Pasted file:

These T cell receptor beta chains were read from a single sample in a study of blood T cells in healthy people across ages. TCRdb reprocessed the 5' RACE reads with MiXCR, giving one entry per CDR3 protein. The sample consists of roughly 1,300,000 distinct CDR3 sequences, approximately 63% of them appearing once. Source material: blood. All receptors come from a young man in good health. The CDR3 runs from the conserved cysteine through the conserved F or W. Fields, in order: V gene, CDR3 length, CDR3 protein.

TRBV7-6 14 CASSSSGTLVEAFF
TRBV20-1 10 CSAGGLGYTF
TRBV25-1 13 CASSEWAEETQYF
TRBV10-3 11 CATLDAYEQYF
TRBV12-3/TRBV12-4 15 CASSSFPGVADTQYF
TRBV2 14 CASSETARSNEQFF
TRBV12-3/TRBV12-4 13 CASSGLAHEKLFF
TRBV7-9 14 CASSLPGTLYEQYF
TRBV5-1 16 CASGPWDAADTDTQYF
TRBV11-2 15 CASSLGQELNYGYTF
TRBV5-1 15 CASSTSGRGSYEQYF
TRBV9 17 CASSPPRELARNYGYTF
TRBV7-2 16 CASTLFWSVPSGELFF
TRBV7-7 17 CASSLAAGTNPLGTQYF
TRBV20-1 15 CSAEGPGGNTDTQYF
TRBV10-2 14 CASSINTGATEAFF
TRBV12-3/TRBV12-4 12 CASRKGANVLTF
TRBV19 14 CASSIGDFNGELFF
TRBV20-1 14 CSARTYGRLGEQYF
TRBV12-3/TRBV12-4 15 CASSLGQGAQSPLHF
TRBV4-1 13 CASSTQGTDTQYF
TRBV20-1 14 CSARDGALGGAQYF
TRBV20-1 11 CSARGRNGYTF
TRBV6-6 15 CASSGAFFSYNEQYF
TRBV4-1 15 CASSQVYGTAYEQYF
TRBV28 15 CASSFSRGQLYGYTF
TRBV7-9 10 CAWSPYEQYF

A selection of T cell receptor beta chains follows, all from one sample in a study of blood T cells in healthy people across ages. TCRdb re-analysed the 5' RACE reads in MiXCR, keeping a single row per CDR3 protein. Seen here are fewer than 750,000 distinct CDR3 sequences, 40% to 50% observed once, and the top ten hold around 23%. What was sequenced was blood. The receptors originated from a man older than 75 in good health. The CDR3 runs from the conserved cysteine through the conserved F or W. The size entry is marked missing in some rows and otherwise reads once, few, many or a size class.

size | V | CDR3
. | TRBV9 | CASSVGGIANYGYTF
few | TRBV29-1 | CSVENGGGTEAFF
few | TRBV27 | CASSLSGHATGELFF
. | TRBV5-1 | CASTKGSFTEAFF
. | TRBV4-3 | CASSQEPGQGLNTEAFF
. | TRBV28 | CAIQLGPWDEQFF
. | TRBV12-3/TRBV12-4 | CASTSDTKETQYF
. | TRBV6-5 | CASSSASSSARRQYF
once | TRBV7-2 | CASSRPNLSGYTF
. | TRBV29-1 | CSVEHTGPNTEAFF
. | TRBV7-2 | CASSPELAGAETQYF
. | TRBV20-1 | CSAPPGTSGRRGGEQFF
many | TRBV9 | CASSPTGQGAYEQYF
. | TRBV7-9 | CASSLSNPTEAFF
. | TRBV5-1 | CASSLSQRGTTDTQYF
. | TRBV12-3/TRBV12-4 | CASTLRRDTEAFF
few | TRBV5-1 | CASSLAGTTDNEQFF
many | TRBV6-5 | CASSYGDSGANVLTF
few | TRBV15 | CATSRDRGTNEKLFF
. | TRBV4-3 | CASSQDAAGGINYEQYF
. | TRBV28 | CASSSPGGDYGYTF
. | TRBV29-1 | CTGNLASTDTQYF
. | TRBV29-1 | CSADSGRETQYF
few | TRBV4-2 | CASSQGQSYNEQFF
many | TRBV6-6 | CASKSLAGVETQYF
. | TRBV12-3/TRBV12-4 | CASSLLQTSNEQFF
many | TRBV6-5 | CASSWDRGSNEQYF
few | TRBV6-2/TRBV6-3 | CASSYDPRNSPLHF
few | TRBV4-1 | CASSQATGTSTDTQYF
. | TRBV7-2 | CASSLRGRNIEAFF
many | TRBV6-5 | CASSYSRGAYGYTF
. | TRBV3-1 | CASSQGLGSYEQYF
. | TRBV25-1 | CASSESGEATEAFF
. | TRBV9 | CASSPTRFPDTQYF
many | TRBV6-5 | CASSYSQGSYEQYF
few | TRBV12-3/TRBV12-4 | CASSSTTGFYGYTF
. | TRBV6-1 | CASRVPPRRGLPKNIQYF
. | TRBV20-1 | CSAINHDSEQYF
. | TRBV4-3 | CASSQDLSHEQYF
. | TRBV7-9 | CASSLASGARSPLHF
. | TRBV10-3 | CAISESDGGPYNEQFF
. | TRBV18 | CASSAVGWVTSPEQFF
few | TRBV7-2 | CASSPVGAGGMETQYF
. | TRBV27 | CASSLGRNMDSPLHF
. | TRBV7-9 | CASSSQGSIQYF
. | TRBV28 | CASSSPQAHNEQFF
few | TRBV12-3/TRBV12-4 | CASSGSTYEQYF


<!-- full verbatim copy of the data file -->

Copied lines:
These T cell receptor beta chains were read from a single sample in a study of blood T cells in healthy people across ages. TCRdb reprocessed the 5' RACE reads with MiXCR, giving one entry per CDR3 protein. The sample consists of roughly 1,300,000 distinct CDR3 sequences, approximately 63% of them appearing once. Source material: blood. All receptors come from a young man in good health. The CDR3 runs from the conserved cysteine through the conserved F or W. Fields, in order: V gene, CDR3 length, CDR3 protein.

TRBV7-6 14 CASSSSGTLVEAFF
TRBV20-1 10 CSAGGLGYTF
TRBV25-1 13 CASSEWAEETQYF
TRBV10-3 11 CATLDAYEQYF
TRBV12-3/TRBV12-4 15 CASSSFPGVADTQYF
TRBV2 14 CASSETARSNEQFF
TRBV12-3/TRBV12-4 13 CASSGLAHEKLFF
TRBV7-9 14 CASSLPGTLYEQYF
TRBV5-1 16 CASGPWDAADTDTQYF
TRBV11-2 15 CASSLGQELNYGYTF
TRBV5-1 15 CASSTSGRGSYEQYF
TRBV9 17 CASSPPRELARNYGYTF
TRBV7-2 16 CASTLFWSVPSGELFF
TRBV7-7 17 CASSLAAGTNPLGTQYF
TRBV20-1 15 CSAEGPGGNTDTQYF
TRBV10-2 14 CASSINTGATEAFF
TRBV12-3/TRBV12-4 12 CASRKGANVLTF
TRBV19 14 CASSIGDFNGELFF
TRBV20-1 14 CSARTYGRLGEQYF
TRBV12-3/TRBV12-4 15 CASSLGQGAQSPLHF
TRBV4-1 13 CASSTQGTDTQYF
TRBV20-1 14 CSARDGALGGAQYF
TRBV20-1 11 CSARGRNGYTF
TRBV6-6 15 CASSGAFFSYNEQYF
TRBV4-1 15 CASSQVYGTAYEQYF
TRBV28 15 CASSFSRGQLYGYTF
TRBV7-9 10 CAWSPYEQYF

A selection of T cell receptor beta chains follows, all from one sample in a study of blood T cells in healthy people across ages. TCRdb re-analysed the 5' RACE reads in MiXCR, keeping a single row per CDR3 protein. Seen here are fewer than 750,000 distinct CDR3 sequences, 40% to 50% observed once, and the top ten hold around 23%. What was sequenced was blood. The receptors originated from a man older than 75 in good health. The CDR3 runs from the conserved cysteine through the conserved F or W. The size entry is marked missing in some rows and otherwise reads once, few, many or a size class.

size | V | CDR3
. | TRBV9 | CASSVGGIANYGYTF
few | TRBV29-1 | CSVENGGGTEAFF
few | TRBV27 | CASSLSGHATGELFF
. | TRBV5-1 | CASTKGSFTEAFF
. | TRBV4-3 | CASSQEPGQGLNTEAFF
. | TRBV28 | CAIQLGPWDEQFF
. | TRBV12-3/TRBV12-4 | CASTSDTKETQYF
. | TRBV6-5 | CASSSASSSARRQYF
once | TRBV7-2 | CASSRPNLSGYTF
. | TRBV29-1 | CSVEHTGPNTEAFF
. | TRBV7-2 | CASSPELAGAETQYF
. | TRBV20-1 | CSAPPGTSGRRGGEQFF
many | TRBV9 | CASSPTGQGAYEQYF
. | TRBV7-9 | CASSLSNPTEAFF
. | TRBV5-1 | CASSLSQRGTTDTQYF
. | TRBV12-3/TRBV12-4 | CASTLRRDTEAFF
few | TRBV5-1 | CASSLAGTTDNEQFF
many | TRBV6-5 | CASSYGDSGANVLTF
few | TRBV15 | CATSRDRGTNEKLFF
. | TRBV4-3 | CASSQDAAGGINYEQYF
. | TRBV28 | CASSSPGGDYGYTF
. | TRBV29-1 | CTGNLASTDTQYF
. | TRBV29-1 | CSADSGRETQYF
few | TRBV4-2 | CASSQGQSYNEQFF
many | TRBV6-6 | CASKSLAGVETQYF
. | TRBV12-3/TRBV12-4 | CASSLLQTSNEQFF
many | TRBV6-5 | CASSWDRGSNEQYF
few | TRBV6-2/TRBV6-3 | CASSYDPRNSPLHF
few | TRBV4-1 | CASSQATGTSTDTQYF
. | TRBV7-2 | CASSLRGRNIEAFF
many | TRBV6-5 | CASSYSRGAYGYTF
. | TRBV3-1 | CASSQGLGSYEQYF
. | TRBV25-1 | CASSESGEATEAFF
. | TRBV9 | CASSPTRFPDTQYF
many | TRBV6-5 | CASSYSQGSYEQYF
few | TRBV12-3/TRBV12-4 | CASSSTTGFYGYTF
. | TRBV6-1 | CASRVPPRRGLPKNIQYF
. | TRBV20-1 | CSAINHDSEQYF
. | TRBV4-3 | CASSQDLSHEQYF
. | TRBV7-9 | CASSLASGARSPLHF
. | TRBV10-3 | CAISESDGGPYNEQFF
. | TRBV18 | CASSAVGWVTSPEQFF
few | TRBV7-2 | CASSPVGAGGMETQYF
. | TRBV27 | CASSLGRNMDSPLHF
. | TRBV7-9 | CASSSQGSIQYF
. | TRBV28 | CASSSPQAHNEQFF
few | TRBV12-3/TRBV12-4 | CASSGSTYEQYF